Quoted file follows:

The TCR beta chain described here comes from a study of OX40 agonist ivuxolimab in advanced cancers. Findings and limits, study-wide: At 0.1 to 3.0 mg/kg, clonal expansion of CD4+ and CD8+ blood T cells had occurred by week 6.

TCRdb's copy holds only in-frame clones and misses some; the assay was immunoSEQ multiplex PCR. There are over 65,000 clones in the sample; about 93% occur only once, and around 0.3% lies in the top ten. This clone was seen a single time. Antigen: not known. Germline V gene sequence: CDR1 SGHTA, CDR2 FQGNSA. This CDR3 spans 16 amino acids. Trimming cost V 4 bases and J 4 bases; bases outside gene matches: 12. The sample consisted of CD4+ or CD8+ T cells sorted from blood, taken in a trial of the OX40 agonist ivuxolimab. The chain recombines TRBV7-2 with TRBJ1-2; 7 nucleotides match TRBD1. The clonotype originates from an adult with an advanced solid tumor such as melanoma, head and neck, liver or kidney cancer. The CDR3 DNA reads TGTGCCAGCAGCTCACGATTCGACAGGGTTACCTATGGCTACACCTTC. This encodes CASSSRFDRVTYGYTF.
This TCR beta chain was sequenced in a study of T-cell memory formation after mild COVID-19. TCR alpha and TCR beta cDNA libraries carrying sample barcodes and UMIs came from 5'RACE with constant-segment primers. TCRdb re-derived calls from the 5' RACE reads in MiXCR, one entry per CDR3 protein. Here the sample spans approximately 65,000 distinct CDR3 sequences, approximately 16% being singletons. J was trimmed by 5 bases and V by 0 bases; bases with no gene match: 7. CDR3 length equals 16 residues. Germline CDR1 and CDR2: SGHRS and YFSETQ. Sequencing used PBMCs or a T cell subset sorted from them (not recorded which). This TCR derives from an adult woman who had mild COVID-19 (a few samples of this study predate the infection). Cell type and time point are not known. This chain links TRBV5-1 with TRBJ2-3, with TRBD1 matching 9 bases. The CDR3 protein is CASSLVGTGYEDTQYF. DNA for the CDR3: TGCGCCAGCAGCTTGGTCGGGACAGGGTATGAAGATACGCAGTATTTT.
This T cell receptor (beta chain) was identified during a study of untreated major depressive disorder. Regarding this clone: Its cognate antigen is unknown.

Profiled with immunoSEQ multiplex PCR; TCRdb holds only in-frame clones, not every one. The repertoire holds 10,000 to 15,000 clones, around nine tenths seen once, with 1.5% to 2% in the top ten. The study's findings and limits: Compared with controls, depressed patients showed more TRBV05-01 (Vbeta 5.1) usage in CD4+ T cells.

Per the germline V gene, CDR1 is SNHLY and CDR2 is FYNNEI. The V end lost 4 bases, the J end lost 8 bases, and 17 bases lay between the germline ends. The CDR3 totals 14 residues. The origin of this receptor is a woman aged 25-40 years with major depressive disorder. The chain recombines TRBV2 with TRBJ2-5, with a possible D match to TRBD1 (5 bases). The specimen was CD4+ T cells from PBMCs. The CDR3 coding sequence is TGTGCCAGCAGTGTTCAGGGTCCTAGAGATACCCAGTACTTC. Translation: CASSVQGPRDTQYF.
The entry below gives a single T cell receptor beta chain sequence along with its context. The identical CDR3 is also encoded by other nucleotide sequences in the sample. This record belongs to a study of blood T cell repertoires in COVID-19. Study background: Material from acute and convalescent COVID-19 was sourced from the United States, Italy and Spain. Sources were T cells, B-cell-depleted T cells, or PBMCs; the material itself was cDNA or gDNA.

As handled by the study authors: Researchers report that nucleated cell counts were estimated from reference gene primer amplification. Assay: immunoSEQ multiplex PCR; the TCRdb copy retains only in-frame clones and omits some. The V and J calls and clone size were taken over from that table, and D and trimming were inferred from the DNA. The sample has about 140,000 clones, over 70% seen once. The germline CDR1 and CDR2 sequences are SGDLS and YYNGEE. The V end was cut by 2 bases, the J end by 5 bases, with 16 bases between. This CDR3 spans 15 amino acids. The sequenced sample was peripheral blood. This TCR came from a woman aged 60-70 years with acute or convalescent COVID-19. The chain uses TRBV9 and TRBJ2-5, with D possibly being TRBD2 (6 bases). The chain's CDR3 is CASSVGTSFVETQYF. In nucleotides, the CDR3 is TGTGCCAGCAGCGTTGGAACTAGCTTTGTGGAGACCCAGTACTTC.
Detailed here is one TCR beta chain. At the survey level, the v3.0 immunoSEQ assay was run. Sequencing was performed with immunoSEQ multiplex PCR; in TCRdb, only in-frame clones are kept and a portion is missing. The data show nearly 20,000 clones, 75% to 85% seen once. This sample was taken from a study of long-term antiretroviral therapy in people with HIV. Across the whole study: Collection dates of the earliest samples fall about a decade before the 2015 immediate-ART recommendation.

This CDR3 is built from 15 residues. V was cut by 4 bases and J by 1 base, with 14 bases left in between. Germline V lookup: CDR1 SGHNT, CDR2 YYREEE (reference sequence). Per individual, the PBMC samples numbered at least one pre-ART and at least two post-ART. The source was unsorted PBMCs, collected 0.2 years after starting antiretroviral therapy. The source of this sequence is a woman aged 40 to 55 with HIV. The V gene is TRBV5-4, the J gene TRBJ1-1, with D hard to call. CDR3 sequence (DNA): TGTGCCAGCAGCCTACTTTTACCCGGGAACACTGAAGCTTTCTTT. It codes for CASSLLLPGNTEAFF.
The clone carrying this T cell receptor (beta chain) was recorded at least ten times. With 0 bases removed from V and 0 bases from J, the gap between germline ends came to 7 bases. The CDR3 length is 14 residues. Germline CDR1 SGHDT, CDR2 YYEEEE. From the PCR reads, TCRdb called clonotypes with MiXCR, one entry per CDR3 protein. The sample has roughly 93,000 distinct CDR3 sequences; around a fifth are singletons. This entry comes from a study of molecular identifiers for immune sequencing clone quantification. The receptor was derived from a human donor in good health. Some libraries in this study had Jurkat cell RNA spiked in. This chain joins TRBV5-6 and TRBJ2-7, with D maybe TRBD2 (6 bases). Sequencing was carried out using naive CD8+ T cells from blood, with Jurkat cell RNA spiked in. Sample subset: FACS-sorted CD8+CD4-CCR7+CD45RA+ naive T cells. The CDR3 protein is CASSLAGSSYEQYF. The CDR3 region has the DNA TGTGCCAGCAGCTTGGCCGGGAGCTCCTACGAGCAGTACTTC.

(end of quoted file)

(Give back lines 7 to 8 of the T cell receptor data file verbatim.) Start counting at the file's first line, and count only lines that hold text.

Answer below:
The entry below gives a single T cell receptor beta chain sequence along with its context. The identical CDR3 is also encoded by other nucleotide sequences in the sample. This record belongs to a study of blood T cell repertoires in COVID-19. Study background: Material from acute and convalescent COVID-19 was sourced from the United States, Italy and Spain. Sources were T cells, B-cell-depleted T cells, or PBMCs; the material itself was cDNA or gDNA.

As handled by the study authors: Researchers report that nucleated cell counts were estimated from reference gene primer amplification. Assay: immunoSEQ multiplex PCR; the TCRdb copy retains only in-frame clones and omits some. The V and J calls and clone size were taken over from that table, and D and trimming were inferred from the DNA. The sample has about 140,000 clones, over 70% seen once. The germline CDR1 and CDR2 sequences are SGDLS and YYNGEE. The V end was cut by 2 bases, the J end by 5 bases, with 16 bases between. This CDR3 spans 15 amino acids. The sequenced sample was peripheral blood. This TCR came from a woman aged 60-70 years with acute or convalescent COVID-19. The chain uses TRBV9 and TRBJ2-5, with D possibly being TRBD2 (6 bases). The chain's CDR3 is CASSVGTSFVETQYF. In nucleotides, the CDR3 is TGTGCCAGCAGCGTTGGAACTAGCTTTGTGGAGACCCAGTACTTC.